Pennsylvania not following California on lane changes for self-driving vehicles
California often is seen as the vanguard of national trends, from policy to entertainment, but Pennsylvania isn't following the Golden State's move to modify roadways for self-driving vehicles.
The California Department of Transportation, Caltrans, is increasing the size of lane lines from 4 inches to 6 inches to help self-driving cars read the road.
Self-driving cars use cameras to follow lane lines, “so that puts the onus on us to make sure that delineation is very clear and discernible,” Malcolm Dougherty, Caltrans director, told Pasadena, Calif.-based KPCC radio .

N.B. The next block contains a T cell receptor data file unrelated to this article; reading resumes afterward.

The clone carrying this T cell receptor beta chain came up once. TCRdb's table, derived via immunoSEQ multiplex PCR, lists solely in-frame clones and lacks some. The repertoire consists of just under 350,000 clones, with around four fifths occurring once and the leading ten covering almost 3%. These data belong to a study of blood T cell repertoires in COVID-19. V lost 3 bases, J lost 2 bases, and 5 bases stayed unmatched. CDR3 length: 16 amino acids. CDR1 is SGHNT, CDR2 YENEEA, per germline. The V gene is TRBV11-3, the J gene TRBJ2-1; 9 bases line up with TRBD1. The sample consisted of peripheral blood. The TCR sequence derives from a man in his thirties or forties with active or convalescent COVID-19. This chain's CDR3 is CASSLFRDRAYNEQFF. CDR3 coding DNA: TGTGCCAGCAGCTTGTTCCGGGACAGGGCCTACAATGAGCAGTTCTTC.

Caltrans also is moving away from its long-time use of “Botts' Dots” — slightly raised pavement markers used throughout the state to delineate traffic lanes, named for Caltrans engineer Dr. Elbert Dysart Botts. Dougherty said self-driving vehicles can't read them as easily as painted lines.
“Regarding changing line paint width for Highly Automated Vehicles, we have not taken such a step here in Pennsylvania,” said PennDOT spokesman Rich Kirkpatrick.
No worries. Pittsburgh is clearly positioned as a leader of the self-driving car movement .
Sorry, San Francisco.